Why I feel the generic hero villain template might have worked better is when the genre of the film changes, suddenly I realized that I had no emotional investment in any of the characters. If they indeed were the murderers or not, if this was a crime of passion or not. My conviction was strengthened after watching Saheb Bibi Aur Ghulam which too has this exaggerated quality — a wife of a waning Zamindar who thinks sindoor will magically solve her marriage, a child marriage between two unaware kids who end up meeting as adults. But it was so clear in whose side the film was on from the very beginning that as the plot thickened with fantasy, it was easy to forgive because you just want the lovers to be together, and the wife of the zamindar to find her peace. To want something for your characters, that should be important as a viewer, noh?
In the film's defense, towards the end it lets go of its greyness and gives us a villain to hate, a hero to root for, and a heroine to hope for. But by then even the film seems to realize the futility of greyness in a film that needed sides, that an “unreliable narrator” needs more than just an impenetrable armour of a gaze. Blank stares don't always imply depth. Sometimes they could just be empty.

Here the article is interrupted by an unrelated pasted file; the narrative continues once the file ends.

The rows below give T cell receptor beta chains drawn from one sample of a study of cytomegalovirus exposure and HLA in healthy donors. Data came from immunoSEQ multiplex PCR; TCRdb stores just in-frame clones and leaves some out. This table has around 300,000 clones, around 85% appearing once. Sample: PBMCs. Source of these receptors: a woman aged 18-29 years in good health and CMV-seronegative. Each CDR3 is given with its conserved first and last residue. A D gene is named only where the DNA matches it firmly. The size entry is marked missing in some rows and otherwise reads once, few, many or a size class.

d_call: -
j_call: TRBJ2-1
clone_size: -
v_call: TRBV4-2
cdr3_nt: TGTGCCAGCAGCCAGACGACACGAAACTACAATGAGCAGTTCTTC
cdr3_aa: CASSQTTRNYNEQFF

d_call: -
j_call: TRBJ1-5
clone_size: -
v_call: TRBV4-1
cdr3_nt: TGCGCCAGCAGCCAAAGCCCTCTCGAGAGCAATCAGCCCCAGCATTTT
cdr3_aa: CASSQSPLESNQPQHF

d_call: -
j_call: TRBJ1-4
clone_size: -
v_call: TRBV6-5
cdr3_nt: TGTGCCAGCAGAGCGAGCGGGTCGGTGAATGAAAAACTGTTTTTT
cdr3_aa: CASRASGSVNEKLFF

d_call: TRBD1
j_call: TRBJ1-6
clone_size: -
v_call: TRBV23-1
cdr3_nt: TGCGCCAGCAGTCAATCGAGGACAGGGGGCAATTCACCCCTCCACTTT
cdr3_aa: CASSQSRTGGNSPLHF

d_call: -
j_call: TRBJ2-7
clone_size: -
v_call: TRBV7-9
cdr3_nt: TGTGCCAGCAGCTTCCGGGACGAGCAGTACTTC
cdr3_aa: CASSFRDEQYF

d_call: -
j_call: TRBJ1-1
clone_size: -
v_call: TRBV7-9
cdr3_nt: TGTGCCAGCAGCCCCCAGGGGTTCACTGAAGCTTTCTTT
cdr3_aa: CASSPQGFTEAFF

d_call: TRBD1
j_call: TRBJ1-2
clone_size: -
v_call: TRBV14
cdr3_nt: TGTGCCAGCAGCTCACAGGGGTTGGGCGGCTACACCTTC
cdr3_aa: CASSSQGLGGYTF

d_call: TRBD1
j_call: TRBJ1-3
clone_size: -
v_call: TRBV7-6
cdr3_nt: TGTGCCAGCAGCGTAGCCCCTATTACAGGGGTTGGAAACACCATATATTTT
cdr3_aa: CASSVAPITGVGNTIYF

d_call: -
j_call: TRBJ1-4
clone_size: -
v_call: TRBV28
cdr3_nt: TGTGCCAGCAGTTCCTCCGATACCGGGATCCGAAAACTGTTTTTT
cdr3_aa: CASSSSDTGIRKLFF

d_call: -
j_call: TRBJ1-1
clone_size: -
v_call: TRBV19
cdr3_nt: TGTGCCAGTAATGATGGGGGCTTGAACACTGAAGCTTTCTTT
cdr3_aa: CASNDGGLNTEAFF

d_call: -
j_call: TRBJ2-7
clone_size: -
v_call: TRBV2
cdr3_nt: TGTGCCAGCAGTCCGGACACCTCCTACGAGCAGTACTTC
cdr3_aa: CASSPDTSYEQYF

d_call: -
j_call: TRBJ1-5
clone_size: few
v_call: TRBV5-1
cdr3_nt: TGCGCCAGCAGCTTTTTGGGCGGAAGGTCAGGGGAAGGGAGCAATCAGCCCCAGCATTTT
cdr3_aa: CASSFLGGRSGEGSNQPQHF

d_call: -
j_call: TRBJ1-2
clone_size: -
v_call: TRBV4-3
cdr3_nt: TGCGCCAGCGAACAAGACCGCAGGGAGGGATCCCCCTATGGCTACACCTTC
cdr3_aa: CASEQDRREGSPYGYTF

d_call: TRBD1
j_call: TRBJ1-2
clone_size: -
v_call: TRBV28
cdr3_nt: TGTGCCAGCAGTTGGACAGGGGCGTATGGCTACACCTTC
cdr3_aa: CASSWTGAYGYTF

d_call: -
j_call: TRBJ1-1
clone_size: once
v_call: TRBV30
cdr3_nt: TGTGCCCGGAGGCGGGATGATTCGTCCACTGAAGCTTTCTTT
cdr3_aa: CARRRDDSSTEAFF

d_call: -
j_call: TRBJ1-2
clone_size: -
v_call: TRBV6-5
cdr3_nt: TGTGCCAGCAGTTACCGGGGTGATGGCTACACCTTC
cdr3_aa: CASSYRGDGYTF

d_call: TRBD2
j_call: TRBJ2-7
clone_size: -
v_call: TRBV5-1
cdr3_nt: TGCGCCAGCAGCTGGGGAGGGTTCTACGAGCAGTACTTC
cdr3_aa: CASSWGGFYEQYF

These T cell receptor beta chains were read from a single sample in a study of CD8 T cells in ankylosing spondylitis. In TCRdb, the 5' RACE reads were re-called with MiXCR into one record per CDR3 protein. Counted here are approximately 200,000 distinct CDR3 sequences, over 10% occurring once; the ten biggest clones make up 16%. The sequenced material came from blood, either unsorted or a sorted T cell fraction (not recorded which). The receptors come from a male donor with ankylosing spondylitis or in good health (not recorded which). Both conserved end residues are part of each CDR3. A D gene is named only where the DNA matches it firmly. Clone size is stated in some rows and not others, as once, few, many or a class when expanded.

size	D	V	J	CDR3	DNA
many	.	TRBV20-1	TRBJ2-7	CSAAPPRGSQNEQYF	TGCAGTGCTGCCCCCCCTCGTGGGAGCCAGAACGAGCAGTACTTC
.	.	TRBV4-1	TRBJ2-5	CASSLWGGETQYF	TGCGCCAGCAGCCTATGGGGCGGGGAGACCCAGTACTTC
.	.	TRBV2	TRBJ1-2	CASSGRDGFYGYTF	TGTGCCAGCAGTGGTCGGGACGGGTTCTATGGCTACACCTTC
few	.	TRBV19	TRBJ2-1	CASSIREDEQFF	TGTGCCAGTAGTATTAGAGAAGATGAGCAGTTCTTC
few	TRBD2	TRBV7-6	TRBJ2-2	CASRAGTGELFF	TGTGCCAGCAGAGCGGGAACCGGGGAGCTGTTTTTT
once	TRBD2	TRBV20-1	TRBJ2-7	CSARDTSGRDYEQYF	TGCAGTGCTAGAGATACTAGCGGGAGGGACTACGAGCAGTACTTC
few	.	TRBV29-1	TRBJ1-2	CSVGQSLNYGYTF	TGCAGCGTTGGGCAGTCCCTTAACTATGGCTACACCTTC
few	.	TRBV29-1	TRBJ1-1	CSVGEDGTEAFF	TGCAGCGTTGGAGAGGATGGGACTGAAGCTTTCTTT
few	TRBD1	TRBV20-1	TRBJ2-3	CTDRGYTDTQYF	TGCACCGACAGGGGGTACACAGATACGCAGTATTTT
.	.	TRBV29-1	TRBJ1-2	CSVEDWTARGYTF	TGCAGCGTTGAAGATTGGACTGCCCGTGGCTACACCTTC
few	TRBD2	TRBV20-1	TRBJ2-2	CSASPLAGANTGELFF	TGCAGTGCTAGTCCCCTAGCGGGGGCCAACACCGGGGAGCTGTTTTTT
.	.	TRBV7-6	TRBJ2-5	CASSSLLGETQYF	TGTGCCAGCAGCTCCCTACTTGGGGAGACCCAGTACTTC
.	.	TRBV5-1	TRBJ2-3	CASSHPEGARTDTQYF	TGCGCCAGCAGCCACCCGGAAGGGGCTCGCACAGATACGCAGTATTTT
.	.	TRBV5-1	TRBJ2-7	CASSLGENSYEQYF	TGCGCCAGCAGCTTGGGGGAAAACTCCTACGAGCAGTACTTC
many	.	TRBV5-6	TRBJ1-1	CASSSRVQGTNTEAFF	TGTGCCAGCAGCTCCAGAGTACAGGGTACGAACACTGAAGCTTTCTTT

The film follows Rani (Taapsee Pannu) who marries the vanilla Rishabh (Vikrant Massey) she met once in her kitchen, when his parents came to arrange this match. It is made clear that she has had boyfriends, lived a life before, and intends to live a life after. She has an MA in Hindi literature but exclusively reads pulpy books by this one small-town crime author, Dinesh Pandit. Here are some titles
Raat Javan Hai (The Night Is Young)
Phir Khooni Kaun (Then Who’s The Murderer)
Sushila: An Eye Candy, of which she has two copies
Adamkhor Ka Pehla Pyara (The Man-eater’s First Love), of which she has two copies
Ishq Ka Janjaal (The Problem Of Love)
Sulagti Aag (Smoldering Fire), of which she has two copies
Rishabh is the good boy, probably a virgin though this isn’t made clear, but definitely virginal in his coyness. She is feisty and he is feeble. She fucks his cousin brother — the bad boy. Guilt charges her to confess, and the love between Rani and Rishabh snowballs into a weird territory. I say weird because I had no sense of what was happening as the film kept greying the moral landscape. It felt like these characters lacked conviction, so anything they said or did had little impact, except of course, murder. Like in Raanjhanaa, these characters do emotionally explosive things but nothing strikes because nothing feels at stake. The actors are putting on a performance, which they are, but I am seeing it as a performance, always at an inert distance from the goings on.